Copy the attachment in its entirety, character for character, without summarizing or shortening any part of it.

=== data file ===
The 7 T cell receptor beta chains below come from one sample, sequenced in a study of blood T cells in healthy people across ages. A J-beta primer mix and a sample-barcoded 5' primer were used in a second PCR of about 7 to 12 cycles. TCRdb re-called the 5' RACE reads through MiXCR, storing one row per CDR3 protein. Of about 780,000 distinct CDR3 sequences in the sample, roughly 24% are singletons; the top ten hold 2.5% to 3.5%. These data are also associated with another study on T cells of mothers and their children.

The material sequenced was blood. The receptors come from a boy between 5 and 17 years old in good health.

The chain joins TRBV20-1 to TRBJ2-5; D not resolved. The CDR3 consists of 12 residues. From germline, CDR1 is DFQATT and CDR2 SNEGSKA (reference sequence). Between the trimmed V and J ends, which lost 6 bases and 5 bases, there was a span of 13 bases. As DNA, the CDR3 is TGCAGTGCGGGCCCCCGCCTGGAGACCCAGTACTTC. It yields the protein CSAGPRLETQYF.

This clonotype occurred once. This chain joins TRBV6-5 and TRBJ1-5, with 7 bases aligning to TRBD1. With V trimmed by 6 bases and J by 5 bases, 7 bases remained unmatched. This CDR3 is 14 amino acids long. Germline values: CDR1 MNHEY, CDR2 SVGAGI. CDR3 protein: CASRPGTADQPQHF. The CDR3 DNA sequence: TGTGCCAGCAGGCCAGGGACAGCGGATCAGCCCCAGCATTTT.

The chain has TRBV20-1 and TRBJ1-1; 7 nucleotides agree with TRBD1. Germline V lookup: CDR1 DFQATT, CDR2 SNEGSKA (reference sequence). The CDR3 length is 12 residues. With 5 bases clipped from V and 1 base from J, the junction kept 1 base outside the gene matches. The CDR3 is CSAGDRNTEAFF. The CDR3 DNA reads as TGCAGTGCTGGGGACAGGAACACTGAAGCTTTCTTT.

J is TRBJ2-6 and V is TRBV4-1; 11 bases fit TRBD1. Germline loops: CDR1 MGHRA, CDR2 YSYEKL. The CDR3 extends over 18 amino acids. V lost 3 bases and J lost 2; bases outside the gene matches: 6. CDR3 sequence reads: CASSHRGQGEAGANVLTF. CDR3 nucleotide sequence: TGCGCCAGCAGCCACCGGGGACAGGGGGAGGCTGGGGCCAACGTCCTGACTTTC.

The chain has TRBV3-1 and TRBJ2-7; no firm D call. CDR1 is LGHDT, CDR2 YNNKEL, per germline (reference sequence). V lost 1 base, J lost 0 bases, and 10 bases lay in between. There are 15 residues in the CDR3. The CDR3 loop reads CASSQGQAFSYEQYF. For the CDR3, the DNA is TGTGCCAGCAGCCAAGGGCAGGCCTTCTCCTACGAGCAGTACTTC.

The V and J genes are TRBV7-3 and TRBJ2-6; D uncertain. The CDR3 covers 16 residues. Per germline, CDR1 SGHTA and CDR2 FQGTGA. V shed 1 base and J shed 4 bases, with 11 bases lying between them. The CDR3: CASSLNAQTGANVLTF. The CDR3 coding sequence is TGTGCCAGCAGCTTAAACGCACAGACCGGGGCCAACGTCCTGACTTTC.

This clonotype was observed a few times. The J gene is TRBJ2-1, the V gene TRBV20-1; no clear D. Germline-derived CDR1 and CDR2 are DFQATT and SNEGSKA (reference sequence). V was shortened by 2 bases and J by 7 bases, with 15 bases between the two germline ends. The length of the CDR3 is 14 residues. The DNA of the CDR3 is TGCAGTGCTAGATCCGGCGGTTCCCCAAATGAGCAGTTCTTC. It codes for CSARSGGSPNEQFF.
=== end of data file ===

The 7 T cell receptor beta chains below come from one sample, sequenced in a study of blood T cells in healthy people across ages. A J-beta primer mix and a sample-barcoded 5' primer were used in a second PCR of about 7 to 12 cycles. TCRdb re-called the 5' RACE reads through MiXCR, storing one row per CDR3 protein. Of about 780,000 distinct CDR3 sequences in the sample, roughly 24% are singletons; the top ten hold 2.5% to 3.5%. These data are also associated with another study on T cells of mothers and their children.

The material sequenced was blood. The receptors come from a boy between 5 and 17 years old in good health.

The chain joins TRBV20-1 to TRBJ2-5; D not resolved. The CDR3 consists of 12 residues. From germline, CDR1 is DFQATT and CDR2 SNEGSKA (reference sequence). Between the trimmed V and J ends, which lost 6 bases and 5 bases, there was a span of 13 bases. As DNA, the CDR3 is TGCAGTGCGGGCCCCCGCCTGGAGACCCAGTACTTC. It yields the protein CSAGPRLETQYF.

This clonotype occurred once. This chain joins TRBV6-5 and TRBJ1-5, with 7 bases aligning to TRBD1. With V trimmed by 6 bases and J by 5 bases, 7 bases remained unmatched. This CDR3 is 14 amino acids long. Germline values: CDR1 MNHEY, CDR2 SVGAGI. CDR3 protein: CASRPGTADQPQHF. The CDR3 DNA sequence: TGTGCCAGCAGGCCAGGGACAGCGGATCAGCCCCAGCATTTT.

The chain has TRBV20-1 and TRBJ1-1; 7 nucleotides agree with TRBD1. Germline V lookup: CDR1 DFQATT, CDR2 SNEGSKA (reference sequence). The CDR3 length is 12 residues. With 5 bases clipped from V and 1 base from J, the junction kept 1 base outside the gene matches. The CDR3 is CSAGDRNTEAFF. The CDR3 DNA reads as TGCAGTGCTGGGGACAGGAACACTGAAGCTTTCTTT.

J is TRBJ2-6 and V is TRBV4-1; 11 bases fit TRBD1. Germline loops: CDR1 MGHRA, CDR2 YSYEKL. The CDR3 extends over 18 amino acids. V lost 3 bases and J lost 2; bases outside the gene matches: 6. CDR3 sequence reads: CASSHRGQGEAGANVLTF. CDR3 nucleotide sequence: TGCGCCAGCAGCCACCGGGGACAGGGGGAGGCTGGGGCCAACGTCCTGACTTTC.

The chain has TRBV3-1 and TRBJ2-7; no firm D call. CDR1 is LGHDT, CDR2 YNNKEL, per germline (reference sequence). V lost 1 base, J lost 0 bases, and 10 bases lay in between. There are 15 residues in the CDR3. The CDR3 loop reads CASSQGQAFSYEQYF. For the CDR3, the DNA is TGTGCCAGCAGCCAAGGGCAGGCCTTCTCCTACGAGCAGTACTTC.

The V and J genes are TRBV7-3 and TRBJ2-6; D uncertain. The CDR3 covers 16 residues. Per germline, CDR1 SGHTA and CDR2 FQGTGA. V shed 1 base and J shed 4 bases, with 11 bases lying between them. The CDR3: CASSLNAQTGANVLTF. The CDR3 coding sequence is TGTGCCAGCAGCTTAAACGCACAGACCGGGGCCAACGTCCTGACTTTC.

This clonotype was observed a few times. The J gene is TRBJ2-1, the V gene TRBV20-1; no clear D. Germline-derived CDR1 and CDR2 are DFQATT and SNEGSKA (reference sequence). V was shortened by 2 bases and J by 7 bases, with 15 bases between the two germline ends. The length of the CDR3 is 14 residues. The DNA of the CDR3 is TGCAGTGCTAGATCCGGCGGTTCCCCAAATGAGCAGTTCTTC. It codes for CSARSGGSPNEQFF.